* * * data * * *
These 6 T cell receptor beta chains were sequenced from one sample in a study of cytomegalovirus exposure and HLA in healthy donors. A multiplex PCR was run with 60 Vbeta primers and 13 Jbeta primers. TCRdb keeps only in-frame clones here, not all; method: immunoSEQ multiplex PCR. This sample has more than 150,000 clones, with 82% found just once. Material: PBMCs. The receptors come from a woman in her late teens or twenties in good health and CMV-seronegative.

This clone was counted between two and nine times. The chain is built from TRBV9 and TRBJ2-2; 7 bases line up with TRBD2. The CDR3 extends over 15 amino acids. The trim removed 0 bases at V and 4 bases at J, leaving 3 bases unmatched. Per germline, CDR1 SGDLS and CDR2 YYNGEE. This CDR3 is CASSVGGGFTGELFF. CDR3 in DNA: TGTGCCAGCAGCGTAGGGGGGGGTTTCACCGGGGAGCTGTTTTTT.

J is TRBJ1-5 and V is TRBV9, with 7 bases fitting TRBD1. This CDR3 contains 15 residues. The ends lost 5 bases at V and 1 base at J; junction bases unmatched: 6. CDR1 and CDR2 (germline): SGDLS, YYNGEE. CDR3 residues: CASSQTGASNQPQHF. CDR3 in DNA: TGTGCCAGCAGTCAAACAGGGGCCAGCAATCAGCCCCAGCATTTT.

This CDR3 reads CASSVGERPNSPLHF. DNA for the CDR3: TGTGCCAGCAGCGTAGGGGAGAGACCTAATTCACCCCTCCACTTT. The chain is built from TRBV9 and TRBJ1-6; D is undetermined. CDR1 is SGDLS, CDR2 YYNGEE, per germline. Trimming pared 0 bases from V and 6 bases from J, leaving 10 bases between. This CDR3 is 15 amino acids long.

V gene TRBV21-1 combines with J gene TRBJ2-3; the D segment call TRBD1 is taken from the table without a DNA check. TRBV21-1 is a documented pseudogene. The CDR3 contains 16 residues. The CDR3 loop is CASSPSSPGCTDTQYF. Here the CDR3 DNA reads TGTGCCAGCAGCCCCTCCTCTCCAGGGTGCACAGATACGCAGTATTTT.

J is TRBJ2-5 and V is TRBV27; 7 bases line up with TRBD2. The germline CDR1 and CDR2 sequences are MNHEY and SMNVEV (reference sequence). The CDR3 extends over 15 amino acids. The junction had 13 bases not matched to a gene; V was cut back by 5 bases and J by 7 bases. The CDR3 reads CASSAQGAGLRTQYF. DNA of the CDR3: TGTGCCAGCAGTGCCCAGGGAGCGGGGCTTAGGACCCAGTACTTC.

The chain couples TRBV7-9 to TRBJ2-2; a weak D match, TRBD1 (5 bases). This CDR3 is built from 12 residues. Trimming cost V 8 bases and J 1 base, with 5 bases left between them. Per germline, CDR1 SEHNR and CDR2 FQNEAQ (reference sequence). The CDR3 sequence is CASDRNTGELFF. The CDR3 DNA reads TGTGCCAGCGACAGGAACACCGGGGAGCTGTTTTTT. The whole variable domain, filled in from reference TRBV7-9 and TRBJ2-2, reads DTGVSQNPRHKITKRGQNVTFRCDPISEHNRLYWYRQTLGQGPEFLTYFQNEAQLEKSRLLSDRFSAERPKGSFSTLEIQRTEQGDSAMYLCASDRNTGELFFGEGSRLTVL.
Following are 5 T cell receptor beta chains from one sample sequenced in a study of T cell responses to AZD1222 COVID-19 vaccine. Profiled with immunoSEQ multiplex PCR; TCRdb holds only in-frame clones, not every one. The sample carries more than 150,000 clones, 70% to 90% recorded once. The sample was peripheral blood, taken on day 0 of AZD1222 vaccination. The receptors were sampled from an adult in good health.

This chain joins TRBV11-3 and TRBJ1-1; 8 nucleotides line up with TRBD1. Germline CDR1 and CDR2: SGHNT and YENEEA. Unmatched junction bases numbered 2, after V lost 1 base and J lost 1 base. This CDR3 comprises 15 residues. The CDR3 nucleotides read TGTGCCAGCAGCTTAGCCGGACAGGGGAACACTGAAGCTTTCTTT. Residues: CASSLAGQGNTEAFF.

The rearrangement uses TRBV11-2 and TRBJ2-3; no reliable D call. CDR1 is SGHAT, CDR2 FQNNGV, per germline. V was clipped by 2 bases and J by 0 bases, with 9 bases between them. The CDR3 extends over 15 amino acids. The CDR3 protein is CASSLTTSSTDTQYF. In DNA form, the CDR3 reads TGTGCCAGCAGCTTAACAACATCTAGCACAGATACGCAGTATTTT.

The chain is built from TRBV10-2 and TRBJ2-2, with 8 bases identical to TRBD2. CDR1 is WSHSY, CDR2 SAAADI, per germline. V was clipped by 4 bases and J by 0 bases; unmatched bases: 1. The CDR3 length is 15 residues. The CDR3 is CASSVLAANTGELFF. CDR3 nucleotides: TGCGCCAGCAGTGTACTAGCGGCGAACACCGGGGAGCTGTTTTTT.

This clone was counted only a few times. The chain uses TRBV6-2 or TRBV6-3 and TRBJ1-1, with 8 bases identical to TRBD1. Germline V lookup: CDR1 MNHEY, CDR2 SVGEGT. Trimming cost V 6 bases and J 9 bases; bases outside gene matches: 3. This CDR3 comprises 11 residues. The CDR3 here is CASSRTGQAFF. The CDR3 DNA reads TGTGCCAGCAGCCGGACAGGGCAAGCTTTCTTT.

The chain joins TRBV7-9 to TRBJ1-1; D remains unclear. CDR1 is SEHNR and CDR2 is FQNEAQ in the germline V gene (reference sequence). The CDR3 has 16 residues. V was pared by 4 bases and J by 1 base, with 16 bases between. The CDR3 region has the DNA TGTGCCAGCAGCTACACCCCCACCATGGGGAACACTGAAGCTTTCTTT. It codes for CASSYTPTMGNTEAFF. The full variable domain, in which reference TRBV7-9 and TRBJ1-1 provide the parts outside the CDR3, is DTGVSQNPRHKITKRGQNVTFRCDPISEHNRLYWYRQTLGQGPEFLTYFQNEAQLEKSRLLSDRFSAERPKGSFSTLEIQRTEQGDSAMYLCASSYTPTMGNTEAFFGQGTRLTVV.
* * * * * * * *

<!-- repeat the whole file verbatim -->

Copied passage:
These 6 T cell receptor beta chains were sequenced from one sample in a study of cytomegalovirus exposure and HLA in healthy donors. A multiplex PCR was run with 60 Vbeta primers and 13 Jbeta primers. TCRdb keeps only in-frame clones here, not all; method: immunoSEQ multiplex PCR. This sample has more than 150,000 clones, with 82% found just once. Material: PBMCs. The receptors come from a woman in her late teens or twenties in good health and CMV-seronegative.

This clone was counted between two and nine times. The chain is built from TRBV9 and TRBJ2-2; 7 bases line up with TRBD2. The CDR3 extends over 15 amino acids. The trim removed 0 bases at V and 4 bases at J, leaving 3 bases unmatched. Per germline, CDR1 SGDLS and CDR2 YYNGEE. This CDR3 is CASSVGGGFTGELFF. CDR3 in DNA: TGTGCCAGCAGCGTAGGGGGGGGTTTCACCGGGGAGCTGTTTTTT.

J is TRBJ1-5 and V is TRBV9, with 7 bases fitting TRBD1. This CDR3 contains 15 residues. The ends lost 5 bases at V and 1 base at J; junction bases unmatched: 6. CDR1 and CDR2 (germline): SGDLS, YYNGEE. CDR3 residues: CASSQTGASNQPQHF. CDR3 in DNA: TGTGCCAGCAGTCAAACAGGGGCCAGCAATCAGCCCCAGCATTTT.

This CDR3 reads CASSVGERPNSPLHF. DNA for the CDR3: TGTGCCAGCAGCGTAGGGGAGAGACCTAATTCACCCCTCCACTTT. The chain is built from TRBV9 and TRBJ1-6; D is undetermined. CDR1 is SGDLS, CDR2 YYNGEE, per germline. Trimming pared 0 bases from V and 6 bases from J, leaving 10 bases between. This CDR3 is 15 amino acids long.

V gene TRBV21-1 combines with J gene TRBJ2-3; the D segment call TRBD1 is taken from the table without a DNA check. TRBV21-1 is a documented pseudogene. The CDR3 contains 16 residues. The CDR3 loop is CASSPSSPGCTDTQYF. Here the CDR3 DNA reads TGTGCCAGCAGCCCCTCCTCTCCAGGGTGCACAGATACGCAGTATTTT.

J is TRBJ2-5 and V is TRBV27; 7 bases line up with TRBD2. The germline CDR1 and CDR2 sequences are MNHEY and SMNVEV (reference sequence). The CDR3 extends over 15 amino acids. The junction had 13 bases not matched to a gene; V was cut back by 5 bases and J by 7 bases. The CDR3 reads CASSAQGAGLRTQYF. DNA of the CDR3: TGTGCCAGCAGTGCCCAGGGAGCGGGGCTTAGGACCCAGTACTTC.

The chain couples TRBV7-9 to TRBJ2-2; a weak D match, TRBD1 (5 bases). This CDR3 is built from 12 residues. Trimming cost V 8 bases and J 1 base, with 5 bases left between them. Per germline, CDR1 SEHNR and CDR2 FQNEAQ (reference sequence). The CDR3 sequence is CASDRNTGELFF. The CDR3 DNA reads TGTGCCAGCGACAGGAACACCGGGGAGCTGTTTTTT. The whole variable domain, filled in from reference TRBV7-9 and TRBJ2-2, reads DTGVSQNPRHKITKRGQNVTFRCDPISEHNRLYWYRQTLGQGPEFLTYFQNEAQLEKSRLLSDRFSAERPKGSFSTLEIQRTEQGDSAMYLCASDRNTGELFFGEGSRLTVL.
Following are 5 T cell receptor beta chains from one sample sequenced in a study of T cell responses to AZD1222 COVID-19 vaccine. Profiled with immunoSEQ multiplex PCR; TCRdb holds only in-frame clones, not every one. The sample carries more than 150,000 clones, 70% to 90% recorded once. The sample was peripheral blood, taken on day 0 of AZD1222 vaccination. The receptors were sampled from an adult in good health.

This chain joins TRBV11-3 and TRBJ1-1; 8 nucleotides line up with TRBD1. Germline CDR1 and CDR2: SGHNT and YENEEA. Unmatched junction bases numbered 2, after V lost 1 base and J lost 1 base. This CDR3 comprises 15 residues. The CDR3 nucleotides read TGTGCCAGCAGCTTAGCCGGACAGGGGAACACTGAAGCTTTCTTT. Residues: CASSLAGQGNTEAFF.

The rearrangement uses TRBV11-2 and TRBJ2-3; no reliable D call. CDR1 is SGHAT, CDR2 FQNNGV, per germline. V was clipped by 2 bases and J by 0 bases, with 9 bases between them. The CDR3 extends over 15 amino acids. The CDR3 protein is CASSLTTSSTDTQYF. In DNA form, the CDR3 reads TGTGCCAGCAGCTTAACAACATCTAGCACAGATACGCAGTATTTT.

The chain is built from TRBV10-2 and TRBJ2-2, with 8 bases identical to TRBD2. CDR1 is WSHSY, CDR2 SAAADI, per germline. V was clipped by 4 bases and J by 0 bases; unmatched bases: 1. The CDR3 length is 15 residues. The CDR3 is CASSVLAANTGELFF. CDR3 nucleotides: TGCGCCAGCAGTGTACTAGCGGCGAACACCGGGGAGCTGTTTTTT.

This clone was counted only a few times. The chain uses TRBV6-2 or TRBV6-3 and TRBJ1-1, with 8 bases identical to TRBD1. Germline V lookup: CDR1 MNHEY, CDR2 SVGEGT. Trimming cost V 6 bases and J 9 bases; bases outside gene matches: 3. This CDR3 comprises 11 residues. The CDR3 here is CASSRTGQAFF. The CDR3 DNA reads TGTGCCAGCAGCCGGACAGGGCAAGCTTTCTTT.

The chain joins TRBV7-9 to TRBJ1-1; D remains unclear. CDR1 is SEHNR and CDR2 is FQNEAQ in the germline V gene (reference sequence). The CDR3 has 16 residues. V was pared by 4 bases and J by 1 base, with 16 bases between. The CDR3 region has the DNA TGTGCCAGCAGCTACACCCCCACCATGGGGAACACTGAAGCTTTCTTT. It codes for CASSYTPTMGNTEAFF. The full variable domain, in which reference TRBV7-9 and TRBJ1-1 provide the parts outside the CDR3, is DTGVSQNPRHKITKRGQNVTFRCDPISEHNRLYWYRQTLGQGPEFLTYFQNEAQLEKSRLLSDRFSAERPKGSFSTLEIQRTEQGDSAMYLCASSYTPTMGNTEAFFGQGTRLTVV.